If one hoverboard isn't cool enough for you, Segway wants you to hit the streets with two -- one per foot.
"Can I do the splits if I screw up?" is a question I never want to ask myself.
But here I am, standing on two hoverboards, each about the length of my feet, trying to keep my balance while my inner thigh muscles strain to hold my legs together -- and pondering what the heck I would do if these things go rogue and zoom in opposite directions.
Sure, one hoverboard is easy. I use them all the time. Segway's new Drift W1 e-skates, however, are a little trickier to handle. There's a constant state of trying to sync your feet together, and trying to figure out exactly how to turn -- one leg keeps moving while the other doesn't -- or even dismounting without having one of the Drift W1 boards roll away.
Five minutes later, I'm beginning to get the hang of it, going in circles around Mighty Velo, the electric bike shop that's distributing Segway's e-skates here in Singapore. It's still pretty far from what it's like in Segway's promo videos, in which graceful e-skaters glide around smoothly. But give me another half an hour and I'll probably be just as good.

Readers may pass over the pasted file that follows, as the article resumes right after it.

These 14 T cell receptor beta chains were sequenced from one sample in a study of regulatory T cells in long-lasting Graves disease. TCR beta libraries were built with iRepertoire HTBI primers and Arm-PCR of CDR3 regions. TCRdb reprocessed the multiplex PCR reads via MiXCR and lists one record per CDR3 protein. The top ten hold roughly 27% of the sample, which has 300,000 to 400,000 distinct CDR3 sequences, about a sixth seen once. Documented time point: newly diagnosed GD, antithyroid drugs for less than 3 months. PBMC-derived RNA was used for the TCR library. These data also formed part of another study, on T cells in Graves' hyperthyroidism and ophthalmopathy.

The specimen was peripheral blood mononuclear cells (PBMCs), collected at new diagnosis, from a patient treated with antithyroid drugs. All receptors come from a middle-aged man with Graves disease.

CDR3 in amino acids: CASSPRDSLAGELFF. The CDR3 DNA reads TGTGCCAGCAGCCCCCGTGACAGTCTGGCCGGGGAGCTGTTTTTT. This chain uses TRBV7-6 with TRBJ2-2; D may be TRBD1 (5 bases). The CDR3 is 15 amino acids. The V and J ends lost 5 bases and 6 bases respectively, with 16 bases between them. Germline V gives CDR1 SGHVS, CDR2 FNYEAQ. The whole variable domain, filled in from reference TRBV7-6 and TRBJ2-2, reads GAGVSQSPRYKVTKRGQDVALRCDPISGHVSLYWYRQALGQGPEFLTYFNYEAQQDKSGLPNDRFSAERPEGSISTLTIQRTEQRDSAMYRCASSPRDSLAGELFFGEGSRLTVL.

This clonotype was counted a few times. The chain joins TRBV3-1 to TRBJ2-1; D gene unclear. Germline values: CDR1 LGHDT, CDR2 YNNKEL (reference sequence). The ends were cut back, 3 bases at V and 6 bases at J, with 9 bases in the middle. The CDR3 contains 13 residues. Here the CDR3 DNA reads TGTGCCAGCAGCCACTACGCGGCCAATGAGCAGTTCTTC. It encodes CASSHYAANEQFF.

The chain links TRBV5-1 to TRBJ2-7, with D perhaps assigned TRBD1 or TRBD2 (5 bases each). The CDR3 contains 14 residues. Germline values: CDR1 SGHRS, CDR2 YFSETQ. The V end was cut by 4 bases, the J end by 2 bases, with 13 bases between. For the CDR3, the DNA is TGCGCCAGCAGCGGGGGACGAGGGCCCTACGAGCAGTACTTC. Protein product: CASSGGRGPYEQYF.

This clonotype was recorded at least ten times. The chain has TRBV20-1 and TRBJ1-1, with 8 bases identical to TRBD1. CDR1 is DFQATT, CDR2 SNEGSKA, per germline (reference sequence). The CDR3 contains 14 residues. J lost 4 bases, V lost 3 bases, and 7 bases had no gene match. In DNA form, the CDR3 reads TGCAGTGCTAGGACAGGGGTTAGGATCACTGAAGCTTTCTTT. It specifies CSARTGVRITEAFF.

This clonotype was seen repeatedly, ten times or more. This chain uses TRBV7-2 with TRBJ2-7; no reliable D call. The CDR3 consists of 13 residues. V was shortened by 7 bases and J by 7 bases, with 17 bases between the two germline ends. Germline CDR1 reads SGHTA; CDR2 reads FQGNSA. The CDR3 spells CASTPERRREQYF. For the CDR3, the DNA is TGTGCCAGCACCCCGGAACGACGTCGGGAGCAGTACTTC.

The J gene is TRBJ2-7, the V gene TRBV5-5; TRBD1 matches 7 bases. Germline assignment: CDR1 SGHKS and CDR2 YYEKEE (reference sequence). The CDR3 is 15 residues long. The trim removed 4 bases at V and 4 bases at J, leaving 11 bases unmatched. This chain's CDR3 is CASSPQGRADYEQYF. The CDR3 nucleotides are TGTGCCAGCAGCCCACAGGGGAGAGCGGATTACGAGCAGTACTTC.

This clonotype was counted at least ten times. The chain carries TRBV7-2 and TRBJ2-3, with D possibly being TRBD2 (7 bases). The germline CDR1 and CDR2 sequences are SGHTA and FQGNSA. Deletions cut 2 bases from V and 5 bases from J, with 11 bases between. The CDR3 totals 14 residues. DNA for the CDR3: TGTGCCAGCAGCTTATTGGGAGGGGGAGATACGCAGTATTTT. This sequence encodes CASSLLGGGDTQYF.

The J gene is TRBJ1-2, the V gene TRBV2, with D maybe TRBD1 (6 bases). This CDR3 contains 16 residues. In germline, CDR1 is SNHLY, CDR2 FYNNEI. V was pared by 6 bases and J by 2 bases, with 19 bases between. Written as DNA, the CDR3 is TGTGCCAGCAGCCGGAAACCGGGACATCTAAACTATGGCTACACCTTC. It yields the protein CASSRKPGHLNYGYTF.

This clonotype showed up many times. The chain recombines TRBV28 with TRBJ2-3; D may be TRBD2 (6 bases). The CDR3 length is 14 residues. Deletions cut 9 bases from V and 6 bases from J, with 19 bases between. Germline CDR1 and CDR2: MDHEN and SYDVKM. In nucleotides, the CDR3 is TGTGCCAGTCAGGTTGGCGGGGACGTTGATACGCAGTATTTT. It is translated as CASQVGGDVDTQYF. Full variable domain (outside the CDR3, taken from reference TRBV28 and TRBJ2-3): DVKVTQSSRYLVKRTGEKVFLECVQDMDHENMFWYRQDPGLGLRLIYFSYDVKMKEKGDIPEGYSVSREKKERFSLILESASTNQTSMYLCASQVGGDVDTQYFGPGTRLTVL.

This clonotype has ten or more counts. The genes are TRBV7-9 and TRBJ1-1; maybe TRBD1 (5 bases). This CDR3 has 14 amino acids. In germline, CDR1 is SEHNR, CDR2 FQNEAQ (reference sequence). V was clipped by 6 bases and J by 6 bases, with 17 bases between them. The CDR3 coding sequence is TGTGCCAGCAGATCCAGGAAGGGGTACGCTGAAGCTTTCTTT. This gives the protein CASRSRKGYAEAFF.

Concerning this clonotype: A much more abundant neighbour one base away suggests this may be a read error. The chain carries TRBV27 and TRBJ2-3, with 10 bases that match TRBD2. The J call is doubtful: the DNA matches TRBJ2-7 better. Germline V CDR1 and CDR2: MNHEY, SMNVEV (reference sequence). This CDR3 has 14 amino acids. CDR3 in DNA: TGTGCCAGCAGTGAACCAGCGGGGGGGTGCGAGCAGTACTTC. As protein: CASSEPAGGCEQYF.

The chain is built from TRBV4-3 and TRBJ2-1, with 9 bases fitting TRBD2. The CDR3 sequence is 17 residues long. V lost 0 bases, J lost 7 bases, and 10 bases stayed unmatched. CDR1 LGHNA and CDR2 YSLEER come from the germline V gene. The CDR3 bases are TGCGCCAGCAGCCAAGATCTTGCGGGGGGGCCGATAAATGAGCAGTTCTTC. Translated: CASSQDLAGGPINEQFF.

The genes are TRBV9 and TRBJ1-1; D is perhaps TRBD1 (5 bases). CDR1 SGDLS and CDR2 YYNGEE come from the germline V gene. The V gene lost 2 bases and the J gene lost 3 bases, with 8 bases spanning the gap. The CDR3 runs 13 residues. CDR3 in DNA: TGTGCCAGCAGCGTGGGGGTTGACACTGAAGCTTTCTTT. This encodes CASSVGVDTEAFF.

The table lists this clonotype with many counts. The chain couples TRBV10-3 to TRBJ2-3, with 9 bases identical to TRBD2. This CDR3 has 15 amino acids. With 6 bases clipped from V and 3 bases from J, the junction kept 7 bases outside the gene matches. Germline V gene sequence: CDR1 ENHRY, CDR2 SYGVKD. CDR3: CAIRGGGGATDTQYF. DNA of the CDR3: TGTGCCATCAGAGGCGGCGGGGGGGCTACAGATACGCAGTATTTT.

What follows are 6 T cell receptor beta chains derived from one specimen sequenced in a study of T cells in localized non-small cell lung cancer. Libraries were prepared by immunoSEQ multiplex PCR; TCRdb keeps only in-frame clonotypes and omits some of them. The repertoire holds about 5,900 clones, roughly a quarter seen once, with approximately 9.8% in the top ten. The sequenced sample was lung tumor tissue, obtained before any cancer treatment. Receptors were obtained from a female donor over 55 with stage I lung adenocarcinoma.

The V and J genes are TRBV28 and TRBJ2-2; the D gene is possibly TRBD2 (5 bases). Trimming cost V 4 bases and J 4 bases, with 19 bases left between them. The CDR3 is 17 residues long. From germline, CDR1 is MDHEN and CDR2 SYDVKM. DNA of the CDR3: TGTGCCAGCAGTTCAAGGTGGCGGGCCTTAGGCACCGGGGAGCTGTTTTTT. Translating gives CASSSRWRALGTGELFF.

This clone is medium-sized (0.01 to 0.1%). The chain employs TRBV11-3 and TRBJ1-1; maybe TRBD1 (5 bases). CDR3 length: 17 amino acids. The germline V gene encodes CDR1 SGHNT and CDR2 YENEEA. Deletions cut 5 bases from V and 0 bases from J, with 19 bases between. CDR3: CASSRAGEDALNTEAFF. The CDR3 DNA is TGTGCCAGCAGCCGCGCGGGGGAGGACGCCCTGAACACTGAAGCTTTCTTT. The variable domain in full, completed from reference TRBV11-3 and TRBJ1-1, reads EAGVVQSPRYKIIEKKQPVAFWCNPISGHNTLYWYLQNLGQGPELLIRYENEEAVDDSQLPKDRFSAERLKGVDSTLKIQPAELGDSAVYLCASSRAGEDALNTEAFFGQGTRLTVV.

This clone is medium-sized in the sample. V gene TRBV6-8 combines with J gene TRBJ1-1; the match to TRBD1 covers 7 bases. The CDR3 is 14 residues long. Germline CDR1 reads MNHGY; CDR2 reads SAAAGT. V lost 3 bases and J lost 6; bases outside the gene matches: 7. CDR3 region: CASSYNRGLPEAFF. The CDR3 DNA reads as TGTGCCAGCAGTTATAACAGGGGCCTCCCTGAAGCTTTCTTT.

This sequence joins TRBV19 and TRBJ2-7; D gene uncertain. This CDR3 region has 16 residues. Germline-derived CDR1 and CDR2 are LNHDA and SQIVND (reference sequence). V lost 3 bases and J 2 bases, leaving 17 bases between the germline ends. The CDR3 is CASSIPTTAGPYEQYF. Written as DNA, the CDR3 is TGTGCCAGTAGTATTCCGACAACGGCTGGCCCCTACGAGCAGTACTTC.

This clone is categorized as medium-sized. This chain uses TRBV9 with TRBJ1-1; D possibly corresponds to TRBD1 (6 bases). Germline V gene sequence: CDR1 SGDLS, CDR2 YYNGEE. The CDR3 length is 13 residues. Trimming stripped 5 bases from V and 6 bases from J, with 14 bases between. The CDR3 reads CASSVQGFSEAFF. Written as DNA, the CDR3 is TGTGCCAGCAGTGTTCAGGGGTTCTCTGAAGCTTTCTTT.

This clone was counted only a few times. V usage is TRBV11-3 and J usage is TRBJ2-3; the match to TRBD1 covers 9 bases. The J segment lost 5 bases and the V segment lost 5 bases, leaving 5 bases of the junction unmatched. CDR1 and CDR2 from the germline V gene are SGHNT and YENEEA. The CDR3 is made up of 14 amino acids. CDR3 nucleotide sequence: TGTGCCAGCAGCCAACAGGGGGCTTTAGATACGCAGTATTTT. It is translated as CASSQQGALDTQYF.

If you've done ice-skating or rollerblading, that experience does translate a bit -- for one, bending your knees really helps keep you stable, but you can't really lift your feet to push off. Instead, you shift your body a little forward and off you go. Just be sure it's on both legs, else you'll be spinning in circles.
With a top speed of 12 kph (7.5 mph) and a a riding time of about 40 minutes, you won't be going very fast, but you'll definitely have a lot of fun and something of a workout -- I found my inner thigh muscles aching after 10 minutes. Then again, I'm terribly unfit, but at least the Drift W1 didn't leave me being unable to climb stairs for two days like when I tried on the VisionBody Powersuit.
Each Drift W1 weighs around 3.5 kg (7.7 pounds), and they have a handle at the bottom for lugging them around. My main concern with the Drift is that the wheels aren't that large and may not be able to go over smaller gaps such as drain covers or elevator doors. I'll be testing them further once I get a pair for a day to try, and I'll update this hands-on when I do.
In the meantime, if you're keen to get them, a pair of the Segway Drift W1s will sell for $399 in the US and ship in August, with no word on Australia or UK pricing and availability. In Singapore, where I tried this out, the W1 will cost S$580, though there's a special preorder price of S$499.